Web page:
JERUSALEM (CNN) -- The rabbi who supervises Jerusalem's Western Wall condemned the removal of a prayer note purportedly written by Sen. Barack Obama, saying the action was "sacrilegious."
The U.S. presidential candidate visited the holy site early Thursday and placed a note in the cracks of the wall -- a custom of visitors.
The note was subsequently removed from the wall, according to the Israeli newspaper, Ma'ariv, which printed what it said were the contents of the prayer.
Ma'ariv said a seminary student gave the note to the newspaper.
Obama's senior strategist Robert Gibbs told CNN, "We haven't confirmed nor denied" that the note is from the Illinois senator.
"This sacrilegious action deserves sharp condemnation and represents a desecration of the holy site," said Rabbi Shmuel Rabinowitz, who supervises the Western Wall, in a statement.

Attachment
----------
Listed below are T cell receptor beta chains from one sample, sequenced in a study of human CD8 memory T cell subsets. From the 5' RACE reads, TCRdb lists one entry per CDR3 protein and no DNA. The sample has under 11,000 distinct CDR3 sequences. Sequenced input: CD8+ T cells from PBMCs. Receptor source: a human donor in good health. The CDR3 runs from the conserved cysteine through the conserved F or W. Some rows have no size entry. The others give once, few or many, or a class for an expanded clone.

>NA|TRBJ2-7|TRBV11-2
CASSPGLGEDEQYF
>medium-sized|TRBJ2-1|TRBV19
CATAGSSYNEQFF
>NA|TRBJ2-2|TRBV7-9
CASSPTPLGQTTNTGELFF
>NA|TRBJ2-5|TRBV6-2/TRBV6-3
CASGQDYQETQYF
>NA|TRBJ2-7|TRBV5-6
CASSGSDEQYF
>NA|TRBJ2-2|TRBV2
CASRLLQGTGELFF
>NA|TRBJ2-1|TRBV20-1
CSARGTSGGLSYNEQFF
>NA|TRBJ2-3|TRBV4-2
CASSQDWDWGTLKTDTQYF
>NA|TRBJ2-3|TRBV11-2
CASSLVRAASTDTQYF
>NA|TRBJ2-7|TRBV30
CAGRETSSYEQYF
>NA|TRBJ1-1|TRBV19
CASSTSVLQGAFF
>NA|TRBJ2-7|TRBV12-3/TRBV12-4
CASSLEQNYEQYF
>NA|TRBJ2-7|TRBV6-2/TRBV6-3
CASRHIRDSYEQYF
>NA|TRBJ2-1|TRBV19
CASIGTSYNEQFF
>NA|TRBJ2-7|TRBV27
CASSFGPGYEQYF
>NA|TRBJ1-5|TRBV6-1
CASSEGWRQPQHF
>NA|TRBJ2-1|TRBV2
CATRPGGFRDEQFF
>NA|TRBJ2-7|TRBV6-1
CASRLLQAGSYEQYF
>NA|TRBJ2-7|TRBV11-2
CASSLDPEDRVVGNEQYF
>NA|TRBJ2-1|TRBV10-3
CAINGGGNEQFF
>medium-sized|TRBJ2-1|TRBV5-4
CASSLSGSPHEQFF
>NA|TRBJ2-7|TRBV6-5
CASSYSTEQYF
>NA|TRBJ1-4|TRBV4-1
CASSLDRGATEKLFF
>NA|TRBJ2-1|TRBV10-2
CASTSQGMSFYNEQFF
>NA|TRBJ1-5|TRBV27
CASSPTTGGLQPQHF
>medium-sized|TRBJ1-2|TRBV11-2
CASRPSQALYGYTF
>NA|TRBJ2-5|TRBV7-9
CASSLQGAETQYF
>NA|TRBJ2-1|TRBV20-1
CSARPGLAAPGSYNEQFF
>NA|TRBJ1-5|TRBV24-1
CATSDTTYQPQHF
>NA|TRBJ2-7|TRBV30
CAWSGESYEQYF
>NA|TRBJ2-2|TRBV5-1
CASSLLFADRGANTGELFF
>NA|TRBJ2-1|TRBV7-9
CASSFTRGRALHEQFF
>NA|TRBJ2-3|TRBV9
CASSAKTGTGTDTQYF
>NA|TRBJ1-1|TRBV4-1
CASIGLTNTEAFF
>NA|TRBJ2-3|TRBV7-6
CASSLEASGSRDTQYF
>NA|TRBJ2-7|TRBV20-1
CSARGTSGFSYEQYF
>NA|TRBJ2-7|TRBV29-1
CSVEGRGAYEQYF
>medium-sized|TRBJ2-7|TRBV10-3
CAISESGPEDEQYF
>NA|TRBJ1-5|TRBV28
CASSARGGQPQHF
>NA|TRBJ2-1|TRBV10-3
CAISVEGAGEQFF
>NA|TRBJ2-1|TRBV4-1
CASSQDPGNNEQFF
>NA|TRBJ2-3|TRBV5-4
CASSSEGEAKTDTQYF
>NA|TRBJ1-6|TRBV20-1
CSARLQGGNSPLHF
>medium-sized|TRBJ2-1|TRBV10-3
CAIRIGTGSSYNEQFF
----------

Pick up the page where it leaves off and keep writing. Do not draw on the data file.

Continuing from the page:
He said notes are supposed to be removed twice a year, on the eve of Jewish New Year and Passover, and placed in a repository under supervision "to keep them hidden from human eyes."
"Notes which are placed in the Western Wall are between the person and his Maker; Heaven forbid that one should read them or use them in any way," Rabinowitz said.
CNN's Sasha Johnson, who was a part of a pool of journalists who accompanied Obama to the wall, said when reporters asked Obama what he wrote, he declined to share the contents of his prayer.
Obama told the reporters it was a private conversation between him and God, Johnson said.
"Anybody who goes to the Western Wall and places a note there does so under the assumption that it's a private communication between him and God, and therefore once he has that presumption of confidentiality, there are rabbinic decrees against reading anybody else's private communications," said Jonathan Rosenblum, director of the Orthodox Am Ehad think tank.
Obama returned to the United States Saturday night, bringing to an end his eight-day trip to the Middle East and Europe.
CNN's Paula Hancocks contributed to this report.